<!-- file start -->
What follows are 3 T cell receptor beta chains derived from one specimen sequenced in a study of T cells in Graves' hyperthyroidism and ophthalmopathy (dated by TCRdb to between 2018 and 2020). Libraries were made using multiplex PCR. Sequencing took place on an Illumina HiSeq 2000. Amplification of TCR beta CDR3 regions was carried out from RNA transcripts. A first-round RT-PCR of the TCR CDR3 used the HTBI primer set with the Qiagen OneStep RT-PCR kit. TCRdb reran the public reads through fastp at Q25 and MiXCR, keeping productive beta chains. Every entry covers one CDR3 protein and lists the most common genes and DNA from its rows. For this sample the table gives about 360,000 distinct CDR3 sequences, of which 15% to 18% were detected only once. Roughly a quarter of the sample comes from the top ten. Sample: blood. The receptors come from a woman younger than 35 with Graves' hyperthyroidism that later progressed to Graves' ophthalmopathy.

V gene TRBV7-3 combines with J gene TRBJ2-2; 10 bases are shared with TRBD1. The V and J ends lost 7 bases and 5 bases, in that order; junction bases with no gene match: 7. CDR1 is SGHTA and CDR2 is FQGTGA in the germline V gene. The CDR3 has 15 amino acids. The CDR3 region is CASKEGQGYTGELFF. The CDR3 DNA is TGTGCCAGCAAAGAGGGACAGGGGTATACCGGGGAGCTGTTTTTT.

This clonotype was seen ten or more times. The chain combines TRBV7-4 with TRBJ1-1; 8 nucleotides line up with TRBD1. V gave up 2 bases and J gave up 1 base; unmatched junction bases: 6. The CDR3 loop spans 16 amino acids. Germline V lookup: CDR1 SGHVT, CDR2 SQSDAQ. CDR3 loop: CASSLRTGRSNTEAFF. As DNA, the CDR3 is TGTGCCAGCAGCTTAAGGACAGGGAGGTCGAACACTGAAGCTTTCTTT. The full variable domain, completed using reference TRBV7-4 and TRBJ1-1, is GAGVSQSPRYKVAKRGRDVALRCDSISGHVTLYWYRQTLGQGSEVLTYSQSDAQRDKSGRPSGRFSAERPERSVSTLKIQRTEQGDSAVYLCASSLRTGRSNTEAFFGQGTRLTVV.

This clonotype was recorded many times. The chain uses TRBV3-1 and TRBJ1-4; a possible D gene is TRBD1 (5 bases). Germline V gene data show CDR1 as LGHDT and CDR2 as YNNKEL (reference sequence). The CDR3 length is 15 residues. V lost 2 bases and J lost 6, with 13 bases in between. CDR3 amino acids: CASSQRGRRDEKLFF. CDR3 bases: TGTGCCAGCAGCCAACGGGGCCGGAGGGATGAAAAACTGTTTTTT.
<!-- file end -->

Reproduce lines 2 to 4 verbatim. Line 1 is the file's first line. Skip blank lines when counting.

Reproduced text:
V gene TRBV7-3 combines with J gene TRBJ2-2; 10 bases are shared with TRBD1. The V and J ends lost 7 bases and 5 bases, in that order; junction bases with no gene match: 7. CDR1 is SGHTA and CDR2 is FQGTGA in the germline V gene. The CDR3 has 15 amino acids. The CDR3 region is CASKEGQGYTGELFF. The CDR3 DNA is TGTGCCAGCAAAGAGGGACAGGGGTATACCGGGGAGCTGTTTTTT.

This clonotype was seen ten or more times. The chain combines TRBV7-4 with TRBJ1-1; 8 nucleotides line up with TRBD1. V gave up 2 bases and J gave up 1 base; unmatched junction bases: 6. The CDR3 loop spans 16 amino acids. Germline V lookup: CDR1 SGHVT, CDR2 SQSDAQ. CDR3 loop: CASSLRTGRSNTEAFF. As DNA, the CDR3 is TGTGCCAGCAGCTTAAGGACAGGGAGGTCGAACACTGAAGCTTTCTTT. The full variable domain, completed using reference TRBV7-4 and TRBJ1-1, is GAGVSQSPRYKVAKRGRDVALRCDSISGHVTLYWYRQTLGQGSEVLTYSQSDAQRDKSGRPSGRFSAERPERSVSTLKIQRTEQGDSAVYLCASSLRTGRSNTEAFFGQGTRLTVV.

This clonotype was recorded many times. The chain uses TRBV3-1 and TRBJ1-4; a possible D gene is TRBD1 (5 bases). Germline V gene data show CDR1 as LGHDT and CDR2 as YNNKEL (reference sequence). The CDR3 length is 15 residues. V lost 2 bases and J lost 6, with 13 bases in between. CDR3 amino acids: CASSQRGRRDEKLFF. CDR3 bases: TGTGCCAGCAGCCAACGGGGCCGGAGGGATGAAAAACTGTTTTTT.